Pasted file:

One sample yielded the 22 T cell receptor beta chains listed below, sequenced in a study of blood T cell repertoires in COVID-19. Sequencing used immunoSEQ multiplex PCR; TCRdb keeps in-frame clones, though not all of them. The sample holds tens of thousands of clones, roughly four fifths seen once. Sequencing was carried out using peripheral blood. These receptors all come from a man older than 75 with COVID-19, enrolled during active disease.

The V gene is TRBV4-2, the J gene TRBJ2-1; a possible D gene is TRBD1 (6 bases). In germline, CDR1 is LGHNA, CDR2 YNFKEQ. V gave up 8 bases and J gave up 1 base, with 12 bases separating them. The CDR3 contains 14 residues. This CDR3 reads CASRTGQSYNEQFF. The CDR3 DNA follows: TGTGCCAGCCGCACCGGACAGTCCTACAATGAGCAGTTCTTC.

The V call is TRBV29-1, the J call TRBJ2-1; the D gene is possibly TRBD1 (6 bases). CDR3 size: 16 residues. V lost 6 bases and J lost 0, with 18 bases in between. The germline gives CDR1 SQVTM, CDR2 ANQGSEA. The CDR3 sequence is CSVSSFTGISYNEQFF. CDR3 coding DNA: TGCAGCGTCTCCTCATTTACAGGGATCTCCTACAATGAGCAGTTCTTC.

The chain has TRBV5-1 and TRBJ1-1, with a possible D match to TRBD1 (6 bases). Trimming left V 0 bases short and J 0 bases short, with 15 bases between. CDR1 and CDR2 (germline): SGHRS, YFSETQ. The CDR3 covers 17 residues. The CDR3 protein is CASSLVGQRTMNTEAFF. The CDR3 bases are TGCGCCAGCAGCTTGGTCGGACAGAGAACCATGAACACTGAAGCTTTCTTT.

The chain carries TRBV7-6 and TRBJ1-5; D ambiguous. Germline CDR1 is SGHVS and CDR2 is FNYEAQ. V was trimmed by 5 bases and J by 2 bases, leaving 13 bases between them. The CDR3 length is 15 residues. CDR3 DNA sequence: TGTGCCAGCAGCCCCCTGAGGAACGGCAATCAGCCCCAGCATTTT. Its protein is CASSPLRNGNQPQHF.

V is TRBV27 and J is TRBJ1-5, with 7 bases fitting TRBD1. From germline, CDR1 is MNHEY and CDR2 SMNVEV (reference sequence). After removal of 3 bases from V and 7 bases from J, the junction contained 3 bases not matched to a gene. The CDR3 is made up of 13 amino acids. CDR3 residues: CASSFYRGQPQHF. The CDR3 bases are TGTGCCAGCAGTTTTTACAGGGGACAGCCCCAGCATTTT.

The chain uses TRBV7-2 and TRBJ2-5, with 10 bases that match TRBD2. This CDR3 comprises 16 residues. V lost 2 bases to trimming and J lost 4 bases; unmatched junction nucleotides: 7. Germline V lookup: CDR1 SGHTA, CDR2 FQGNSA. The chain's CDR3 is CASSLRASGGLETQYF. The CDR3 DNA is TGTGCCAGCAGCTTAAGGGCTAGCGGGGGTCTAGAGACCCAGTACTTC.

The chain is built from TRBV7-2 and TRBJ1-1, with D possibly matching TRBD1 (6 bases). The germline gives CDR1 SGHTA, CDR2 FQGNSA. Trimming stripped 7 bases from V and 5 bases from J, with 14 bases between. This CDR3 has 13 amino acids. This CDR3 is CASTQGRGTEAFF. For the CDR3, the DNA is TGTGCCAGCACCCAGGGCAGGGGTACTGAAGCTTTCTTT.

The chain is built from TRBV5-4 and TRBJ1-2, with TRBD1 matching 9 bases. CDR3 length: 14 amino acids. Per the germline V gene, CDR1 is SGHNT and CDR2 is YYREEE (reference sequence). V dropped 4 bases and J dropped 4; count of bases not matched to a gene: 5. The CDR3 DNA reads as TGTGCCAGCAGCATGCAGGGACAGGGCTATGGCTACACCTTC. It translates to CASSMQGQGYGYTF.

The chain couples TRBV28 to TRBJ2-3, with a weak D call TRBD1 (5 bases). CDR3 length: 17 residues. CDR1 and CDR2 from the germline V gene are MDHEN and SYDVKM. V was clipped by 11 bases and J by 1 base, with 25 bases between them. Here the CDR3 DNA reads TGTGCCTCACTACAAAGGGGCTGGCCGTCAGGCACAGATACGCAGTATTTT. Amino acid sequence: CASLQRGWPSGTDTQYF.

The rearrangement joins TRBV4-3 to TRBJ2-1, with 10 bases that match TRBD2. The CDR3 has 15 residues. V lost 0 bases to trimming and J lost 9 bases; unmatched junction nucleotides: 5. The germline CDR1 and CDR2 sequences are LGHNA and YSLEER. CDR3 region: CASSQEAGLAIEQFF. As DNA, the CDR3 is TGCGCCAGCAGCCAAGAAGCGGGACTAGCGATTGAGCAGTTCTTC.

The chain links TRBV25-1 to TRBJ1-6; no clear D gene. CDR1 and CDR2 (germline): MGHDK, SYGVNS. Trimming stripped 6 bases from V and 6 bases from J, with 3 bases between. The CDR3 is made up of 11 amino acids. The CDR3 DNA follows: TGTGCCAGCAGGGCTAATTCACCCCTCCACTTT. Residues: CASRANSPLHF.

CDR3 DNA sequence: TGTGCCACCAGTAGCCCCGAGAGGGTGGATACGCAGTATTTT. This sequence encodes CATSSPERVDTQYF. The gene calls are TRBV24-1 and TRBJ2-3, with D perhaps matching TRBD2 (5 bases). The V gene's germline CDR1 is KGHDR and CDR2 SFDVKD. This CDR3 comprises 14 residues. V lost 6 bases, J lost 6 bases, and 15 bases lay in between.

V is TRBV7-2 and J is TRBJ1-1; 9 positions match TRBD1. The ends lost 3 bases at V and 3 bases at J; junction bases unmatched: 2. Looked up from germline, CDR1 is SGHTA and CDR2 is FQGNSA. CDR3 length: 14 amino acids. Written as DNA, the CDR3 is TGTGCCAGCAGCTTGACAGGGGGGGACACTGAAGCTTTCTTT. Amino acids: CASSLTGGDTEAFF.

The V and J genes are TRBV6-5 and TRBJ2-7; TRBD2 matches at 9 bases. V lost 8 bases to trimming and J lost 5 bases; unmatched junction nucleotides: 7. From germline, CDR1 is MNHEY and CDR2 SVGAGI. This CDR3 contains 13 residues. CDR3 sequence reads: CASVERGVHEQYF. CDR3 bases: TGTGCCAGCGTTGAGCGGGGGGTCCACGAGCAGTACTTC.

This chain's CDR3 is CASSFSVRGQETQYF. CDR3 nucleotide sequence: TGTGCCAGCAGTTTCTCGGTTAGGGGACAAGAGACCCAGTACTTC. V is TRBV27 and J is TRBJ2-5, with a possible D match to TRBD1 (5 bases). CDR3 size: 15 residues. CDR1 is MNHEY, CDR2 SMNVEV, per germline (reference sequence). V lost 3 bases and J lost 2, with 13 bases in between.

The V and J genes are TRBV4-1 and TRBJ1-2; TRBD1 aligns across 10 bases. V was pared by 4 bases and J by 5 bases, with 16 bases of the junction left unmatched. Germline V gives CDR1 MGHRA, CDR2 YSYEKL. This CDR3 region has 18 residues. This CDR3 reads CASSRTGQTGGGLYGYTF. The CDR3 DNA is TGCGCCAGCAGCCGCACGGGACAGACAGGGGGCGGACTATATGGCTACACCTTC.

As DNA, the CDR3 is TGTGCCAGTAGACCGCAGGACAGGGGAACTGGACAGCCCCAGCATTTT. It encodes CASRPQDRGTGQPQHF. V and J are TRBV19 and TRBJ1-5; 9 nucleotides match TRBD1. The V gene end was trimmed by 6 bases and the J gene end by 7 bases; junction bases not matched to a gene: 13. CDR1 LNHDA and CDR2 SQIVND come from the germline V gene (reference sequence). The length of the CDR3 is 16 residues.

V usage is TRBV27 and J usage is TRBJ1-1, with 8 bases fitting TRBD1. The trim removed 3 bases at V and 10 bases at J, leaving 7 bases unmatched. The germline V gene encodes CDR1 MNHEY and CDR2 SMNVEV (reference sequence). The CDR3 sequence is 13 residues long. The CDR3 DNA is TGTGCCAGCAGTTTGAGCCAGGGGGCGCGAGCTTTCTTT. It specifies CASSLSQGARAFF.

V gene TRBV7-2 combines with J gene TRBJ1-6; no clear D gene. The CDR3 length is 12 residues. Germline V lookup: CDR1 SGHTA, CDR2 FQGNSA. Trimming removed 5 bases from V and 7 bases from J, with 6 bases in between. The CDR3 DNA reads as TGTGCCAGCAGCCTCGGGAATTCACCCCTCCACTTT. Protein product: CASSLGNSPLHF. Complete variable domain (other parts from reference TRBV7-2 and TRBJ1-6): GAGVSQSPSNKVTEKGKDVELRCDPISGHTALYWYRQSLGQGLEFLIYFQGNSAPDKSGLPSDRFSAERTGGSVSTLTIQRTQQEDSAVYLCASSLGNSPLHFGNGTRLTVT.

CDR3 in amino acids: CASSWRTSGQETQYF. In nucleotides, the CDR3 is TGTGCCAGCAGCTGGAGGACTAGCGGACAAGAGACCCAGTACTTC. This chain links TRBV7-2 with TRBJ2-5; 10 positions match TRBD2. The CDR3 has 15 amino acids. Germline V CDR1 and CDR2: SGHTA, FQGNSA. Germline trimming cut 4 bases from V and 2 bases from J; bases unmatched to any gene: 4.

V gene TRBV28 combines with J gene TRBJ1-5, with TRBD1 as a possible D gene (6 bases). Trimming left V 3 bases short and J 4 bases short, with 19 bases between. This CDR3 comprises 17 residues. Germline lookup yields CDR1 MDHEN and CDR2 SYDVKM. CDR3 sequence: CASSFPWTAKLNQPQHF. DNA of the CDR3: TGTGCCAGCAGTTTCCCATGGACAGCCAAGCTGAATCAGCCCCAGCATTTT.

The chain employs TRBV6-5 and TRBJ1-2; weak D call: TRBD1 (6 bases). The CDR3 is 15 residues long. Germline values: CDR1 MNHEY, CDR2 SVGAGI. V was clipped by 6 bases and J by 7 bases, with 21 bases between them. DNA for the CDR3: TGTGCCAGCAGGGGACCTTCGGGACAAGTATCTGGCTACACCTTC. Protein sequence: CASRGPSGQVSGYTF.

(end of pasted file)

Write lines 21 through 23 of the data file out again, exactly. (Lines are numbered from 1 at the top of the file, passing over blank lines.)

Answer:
CDR3 in amino acids: CASSWRTSGQETQYF. In nucleotides, the CDR3 is TGTGCCAGCAGCTGGAGGACTAGCGGACAAGAGACCCAGTACTTC. This chain links TRBV7-2 with TRBJ2-5; 10 positions match TRBD2. The CDR3 has 15 amino acids. Germline V CDR1 and CDR2: SGHTA, FQGNSA. Germline trimming cut 4 bases from V and 2 bases from J; bases unmatched to any gene: 4.

V gene TRBV28 combines with J gene TRBJ1-5, with TRBD1 as a possible D gene (6 bases). Trimming left V 3 bases short and J 4 bases short, with 19 bases between. This CDR3 comprises 17 residues. Germline lookup yields CDR1 MDHEN and CDR2 SYDVKM. CDR3 sequence: CASSFPWTAKLNQPQHF. DNA of the CDR3: TGTGCCAGCAGTTTCCCATGGACAGCCAAGCTGAATCAGCCCCAGCATTTT.

The chain employs TRBV6-5 and TRBJ1-2; weak D call: TRBD1 (6 bases). The CDR3 is 15 residues long. Germline values: CDR1 MNHEY, CDR2 SVGAGI. V was clipped by 6 bases and J by 7 bases, with 21 bases between them. DNA for the CDR3: TGTGCCAGCAGGGGACCTTCGGGACAAGTATCTGGCTACACCTTC. Protein sequence: CASRGPSGQVSGYTF.